INVERCLYDE is exporting a new tartan in honour of world famous inventor James Watt.

Council bosses commissioned the design to mark the 200th anniversary of the death of the Greenock engineer who powered the Industrial Revolution.

It will now be making its way to Canada and other places with close links to James Watt.

As part of a series of events to mark his significant place in history there will be a whole range in his name.

The tartan, recently worn by Provost Martin Brennan at the opening of a James Watt art exhibition, is dark grey to represent industry and tools, light grey for steam, orange for the James Watt Institution and teal for the council.

Provost Martin Brennan, a retired history teacher, said: "We are delighted to be able to share our new James Watt Commemorative tartan with local residents and the wider world.

"It is great to be able to celebrate James Watt’s birth place in such a creative way.

"We have been able to gift tartan ties and rosettes to a wide range of people associated with James Watt from as far as Birmingham, London and Canada.

“James Watt is one of Inverclyde’s most famous citizens.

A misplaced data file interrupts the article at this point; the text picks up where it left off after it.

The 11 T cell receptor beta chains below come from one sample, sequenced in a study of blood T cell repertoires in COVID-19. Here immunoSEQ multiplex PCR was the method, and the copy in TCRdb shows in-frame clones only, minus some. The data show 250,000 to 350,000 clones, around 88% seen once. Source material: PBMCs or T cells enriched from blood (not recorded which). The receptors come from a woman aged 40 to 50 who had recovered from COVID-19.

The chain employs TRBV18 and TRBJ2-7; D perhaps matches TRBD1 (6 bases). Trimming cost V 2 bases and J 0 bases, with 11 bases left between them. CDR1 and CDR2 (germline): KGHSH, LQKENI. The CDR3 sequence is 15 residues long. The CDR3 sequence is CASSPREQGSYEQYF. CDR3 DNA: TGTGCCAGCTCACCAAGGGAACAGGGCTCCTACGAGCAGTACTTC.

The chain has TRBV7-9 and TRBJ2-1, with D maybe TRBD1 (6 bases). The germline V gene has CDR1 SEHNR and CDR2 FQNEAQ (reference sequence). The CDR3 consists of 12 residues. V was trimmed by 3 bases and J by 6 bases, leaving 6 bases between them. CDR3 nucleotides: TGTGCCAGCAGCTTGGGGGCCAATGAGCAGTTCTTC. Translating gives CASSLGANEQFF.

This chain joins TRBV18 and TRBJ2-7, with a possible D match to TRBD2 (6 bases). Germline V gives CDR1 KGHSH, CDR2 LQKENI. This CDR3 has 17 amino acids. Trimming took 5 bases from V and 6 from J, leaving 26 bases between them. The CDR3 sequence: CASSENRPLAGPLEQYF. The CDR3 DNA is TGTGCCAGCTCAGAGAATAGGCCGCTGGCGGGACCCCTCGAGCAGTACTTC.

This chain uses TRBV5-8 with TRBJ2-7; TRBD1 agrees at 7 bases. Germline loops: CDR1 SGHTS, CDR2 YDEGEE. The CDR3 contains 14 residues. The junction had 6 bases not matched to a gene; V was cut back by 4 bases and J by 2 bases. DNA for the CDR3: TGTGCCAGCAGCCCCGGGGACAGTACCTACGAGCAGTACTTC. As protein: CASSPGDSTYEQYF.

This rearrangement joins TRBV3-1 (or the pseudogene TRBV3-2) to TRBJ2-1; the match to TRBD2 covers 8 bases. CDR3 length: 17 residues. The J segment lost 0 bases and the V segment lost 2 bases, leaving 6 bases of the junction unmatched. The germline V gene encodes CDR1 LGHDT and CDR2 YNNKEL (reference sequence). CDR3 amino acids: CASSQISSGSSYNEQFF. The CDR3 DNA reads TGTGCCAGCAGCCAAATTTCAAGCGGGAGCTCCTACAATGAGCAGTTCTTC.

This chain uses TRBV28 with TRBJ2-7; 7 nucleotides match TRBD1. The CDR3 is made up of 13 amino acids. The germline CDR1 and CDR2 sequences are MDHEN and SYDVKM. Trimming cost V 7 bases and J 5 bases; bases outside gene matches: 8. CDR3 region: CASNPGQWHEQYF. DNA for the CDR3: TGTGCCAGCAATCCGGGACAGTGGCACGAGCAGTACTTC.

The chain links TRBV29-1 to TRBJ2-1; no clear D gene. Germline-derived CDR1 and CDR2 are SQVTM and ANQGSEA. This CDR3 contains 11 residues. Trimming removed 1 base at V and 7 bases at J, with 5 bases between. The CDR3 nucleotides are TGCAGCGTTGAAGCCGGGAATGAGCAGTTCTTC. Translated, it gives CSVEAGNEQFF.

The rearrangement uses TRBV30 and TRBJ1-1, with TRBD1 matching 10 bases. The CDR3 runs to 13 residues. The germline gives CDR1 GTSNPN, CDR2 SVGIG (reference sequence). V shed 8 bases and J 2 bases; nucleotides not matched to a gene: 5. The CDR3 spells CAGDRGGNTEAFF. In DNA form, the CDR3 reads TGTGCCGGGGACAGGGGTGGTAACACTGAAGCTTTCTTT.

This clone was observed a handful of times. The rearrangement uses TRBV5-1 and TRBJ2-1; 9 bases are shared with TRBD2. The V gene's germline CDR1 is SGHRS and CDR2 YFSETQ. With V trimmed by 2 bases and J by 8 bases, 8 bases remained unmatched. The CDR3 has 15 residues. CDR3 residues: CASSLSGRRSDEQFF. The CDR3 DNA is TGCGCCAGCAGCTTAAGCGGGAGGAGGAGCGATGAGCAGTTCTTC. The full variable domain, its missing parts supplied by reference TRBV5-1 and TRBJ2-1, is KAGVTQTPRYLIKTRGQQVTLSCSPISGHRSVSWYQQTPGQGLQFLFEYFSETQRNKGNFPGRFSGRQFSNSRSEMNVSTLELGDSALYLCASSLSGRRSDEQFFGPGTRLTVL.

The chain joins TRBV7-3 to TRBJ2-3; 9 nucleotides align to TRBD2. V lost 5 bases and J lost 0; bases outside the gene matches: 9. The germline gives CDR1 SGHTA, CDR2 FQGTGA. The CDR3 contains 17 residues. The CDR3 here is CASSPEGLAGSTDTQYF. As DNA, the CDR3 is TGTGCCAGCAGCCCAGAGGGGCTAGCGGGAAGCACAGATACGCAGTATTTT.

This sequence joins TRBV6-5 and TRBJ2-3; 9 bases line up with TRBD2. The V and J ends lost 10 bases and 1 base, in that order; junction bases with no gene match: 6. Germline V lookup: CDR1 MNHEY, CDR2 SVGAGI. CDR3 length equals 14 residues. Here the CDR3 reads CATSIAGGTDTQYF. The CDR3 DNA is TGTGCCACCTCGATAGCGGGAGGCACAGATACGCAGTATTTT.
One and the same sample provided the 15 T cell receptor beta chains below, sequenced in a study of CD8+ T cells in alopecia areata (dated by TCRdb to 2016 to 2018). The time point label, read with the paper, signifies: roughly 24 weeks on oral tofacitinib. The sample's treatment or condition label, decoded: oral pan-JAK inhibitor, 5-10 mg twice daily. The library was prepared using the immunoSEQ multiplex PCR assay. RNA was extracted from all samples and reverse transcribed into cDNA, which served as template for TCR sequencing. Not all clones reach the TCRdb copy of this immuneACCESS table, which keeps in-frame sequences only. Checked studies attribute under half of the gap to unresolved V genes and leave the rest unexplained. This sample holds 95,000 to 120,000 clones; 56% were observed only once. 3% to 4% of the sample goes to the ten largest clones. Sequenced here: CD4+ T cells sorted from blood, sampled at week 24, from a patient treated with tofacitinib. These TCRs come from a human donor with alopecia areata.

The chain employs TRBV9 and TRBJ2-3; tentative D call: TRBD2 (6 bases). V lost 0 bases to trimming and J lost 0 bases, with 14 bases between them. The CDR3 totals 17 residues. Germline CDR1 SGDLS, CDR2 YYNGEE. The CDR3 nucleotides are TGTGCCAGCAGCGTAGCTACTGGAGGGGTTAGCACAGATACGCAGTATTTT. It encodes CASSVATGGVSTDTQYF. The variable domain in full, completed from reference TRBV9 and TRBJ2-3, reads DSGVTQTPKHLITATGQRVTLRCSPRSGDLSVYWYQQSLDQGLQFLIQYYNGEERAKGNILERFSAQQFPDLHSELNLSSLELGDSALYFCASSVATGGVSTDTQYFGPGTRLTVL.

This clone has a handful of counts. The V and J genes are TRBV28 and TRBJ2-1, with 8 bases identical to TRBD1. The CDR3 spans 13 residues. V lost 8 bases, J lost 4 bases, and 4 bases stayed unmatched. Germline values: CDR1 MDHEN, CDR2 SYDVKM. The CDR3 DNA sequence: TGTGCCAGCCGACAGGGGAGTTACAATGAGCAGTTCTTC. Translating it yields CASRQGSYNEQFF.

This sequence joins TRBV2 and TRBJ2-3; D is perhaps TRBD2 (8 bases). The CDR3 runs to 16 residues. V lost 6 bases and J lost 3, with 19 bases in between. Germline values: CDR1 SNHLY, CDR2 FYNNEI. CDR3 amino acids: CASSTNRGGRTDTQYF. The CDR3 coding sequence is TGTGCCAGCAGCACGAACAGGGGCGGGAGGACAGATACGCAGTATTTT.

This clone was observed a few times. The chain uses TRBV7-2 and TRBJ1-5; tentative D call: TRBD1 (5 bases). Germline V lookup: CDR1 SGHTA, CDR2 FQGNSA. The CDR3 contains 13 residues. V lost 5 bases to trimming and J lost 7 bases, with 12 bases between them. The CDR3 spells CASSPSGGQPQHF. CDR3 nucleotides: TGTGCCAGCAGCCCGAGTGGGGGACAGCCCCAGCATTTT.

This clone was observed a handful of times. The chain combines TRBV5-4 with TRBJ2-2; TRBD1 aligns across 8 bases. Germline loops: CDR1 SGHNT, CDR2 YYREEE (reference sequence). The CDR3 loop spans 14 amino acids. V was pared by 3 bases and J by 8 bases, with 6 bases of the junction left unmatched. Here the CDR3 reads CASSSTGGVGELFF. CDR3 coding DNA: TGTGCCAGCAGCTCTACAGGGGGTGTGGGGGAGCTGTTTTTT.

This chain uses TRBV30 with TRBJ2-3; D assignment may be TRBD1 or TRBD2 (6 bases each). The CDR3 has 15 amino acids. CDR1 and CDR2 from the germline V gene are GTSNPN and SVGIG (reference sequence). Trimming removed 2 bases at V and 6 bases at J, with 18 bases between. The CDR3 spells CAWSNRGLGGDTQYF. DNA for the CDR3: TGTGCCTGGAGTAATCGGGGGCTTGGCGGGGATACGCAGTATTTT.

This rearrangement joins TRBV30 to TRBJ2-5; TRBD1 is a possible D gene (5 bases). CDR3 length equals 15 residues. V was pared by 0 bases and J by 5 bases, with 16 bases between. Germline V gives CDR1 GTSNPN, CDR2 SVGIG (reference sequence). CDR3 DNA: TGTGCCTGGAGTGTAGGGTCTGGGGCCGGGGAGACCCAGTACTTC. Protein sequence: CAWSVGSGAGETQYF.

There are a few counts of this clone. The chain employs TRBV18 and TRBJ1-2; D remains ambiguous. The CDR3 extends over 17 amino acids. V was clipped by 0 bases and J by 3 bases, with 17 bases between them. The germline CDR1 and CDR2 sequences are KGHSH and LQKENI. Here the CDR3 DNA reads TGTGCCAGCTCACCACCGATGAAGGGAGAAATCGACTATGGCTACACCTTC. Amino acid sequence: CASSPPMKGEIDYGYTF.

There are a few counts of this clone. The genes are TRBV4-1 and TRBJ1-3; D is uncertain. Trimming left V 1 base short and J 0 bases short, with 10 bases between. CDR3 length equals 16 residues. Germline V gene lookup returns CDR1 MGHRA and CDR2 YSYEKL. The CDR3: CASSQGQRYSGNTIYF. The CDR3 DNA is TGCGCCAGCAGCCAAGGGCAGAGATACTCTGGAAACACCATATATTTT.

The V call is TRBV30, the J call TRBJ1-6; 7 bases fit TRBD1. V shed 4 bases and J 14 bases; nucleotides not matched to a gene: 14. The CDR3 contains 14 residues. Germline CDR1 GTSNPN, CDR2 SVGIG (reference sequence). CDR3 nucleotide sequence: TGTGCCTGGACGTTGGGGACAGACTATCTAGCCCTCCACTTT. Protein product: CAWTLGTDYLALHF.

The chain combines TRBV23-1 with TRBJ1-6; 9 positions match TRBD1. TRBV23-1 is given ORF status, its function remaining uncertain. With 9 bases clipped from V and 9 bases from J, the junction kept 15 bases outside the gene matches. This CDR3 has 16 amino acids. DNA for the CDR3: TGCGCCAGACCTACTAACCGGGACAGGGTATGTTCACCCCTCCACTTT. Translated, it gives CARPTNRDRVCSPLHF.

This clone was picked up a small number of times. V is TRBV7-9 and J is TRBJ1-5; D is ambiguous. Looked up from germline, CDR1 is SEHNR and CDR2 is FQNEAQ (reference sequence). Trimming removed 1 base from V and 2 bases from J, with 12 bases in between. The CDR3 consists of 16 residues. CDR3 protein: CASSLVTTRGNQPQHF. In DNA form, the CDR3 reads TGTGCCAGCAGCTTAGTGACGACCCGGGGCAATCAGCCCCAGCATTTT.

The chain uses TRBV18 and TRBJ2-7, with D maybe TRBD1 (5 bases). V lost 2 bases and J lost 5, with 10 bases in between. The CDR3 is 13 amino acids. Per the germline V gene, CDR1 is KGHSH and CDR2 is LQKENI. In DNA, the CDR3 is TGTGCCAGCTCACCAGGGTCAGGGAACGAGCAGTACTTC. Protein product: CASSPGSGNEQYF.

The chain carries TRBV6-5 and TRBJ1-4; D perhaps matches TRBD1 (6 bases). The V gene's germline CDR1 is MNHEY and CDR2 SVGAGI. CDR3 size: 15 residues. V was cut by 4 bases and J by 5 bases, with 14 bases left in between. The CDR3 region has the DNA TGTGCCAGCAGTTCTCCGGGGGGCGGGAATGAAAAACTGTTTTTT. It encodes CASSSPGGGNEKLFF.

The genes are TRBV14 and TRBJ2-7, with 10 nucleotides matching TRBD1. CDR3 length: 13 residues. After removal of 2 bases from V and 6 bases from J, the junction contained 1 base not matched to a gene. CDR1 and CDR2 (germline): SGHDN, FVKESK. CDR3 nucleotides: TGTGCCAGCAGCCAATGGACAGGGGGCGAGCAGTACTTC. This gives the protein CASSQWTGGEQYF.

"His impact on Britain and the world was enormous.

"He was a hugely accomplished scientist and inventor and we felt it was appropriate that there should be a tartan named after him.”

Merchandise featuring the newly created James Watt Commemorative tartan is now on sale.

Ties, rosettes, umbrellas, travel mugs and pens are already available with the potential to expand the range to include kilts.

Watt improved on Thomas Newcomen’s 1712 steam engine, creating his own version in 1781 which brought about the Industrial Revolution.

He also developed the concept of horsepower, and the SI unit of power, the watt, is named after him.

The tartan is now available through the council’s suppliers, Ingles Buchan, and it’s expected local shops will be stocking items featuring it.

A similar range of products will be available from the James Watt Institution, which includes the McLean Museum and Watt Library, when it reopens later this year having undergone a £2 million pound refurbishment.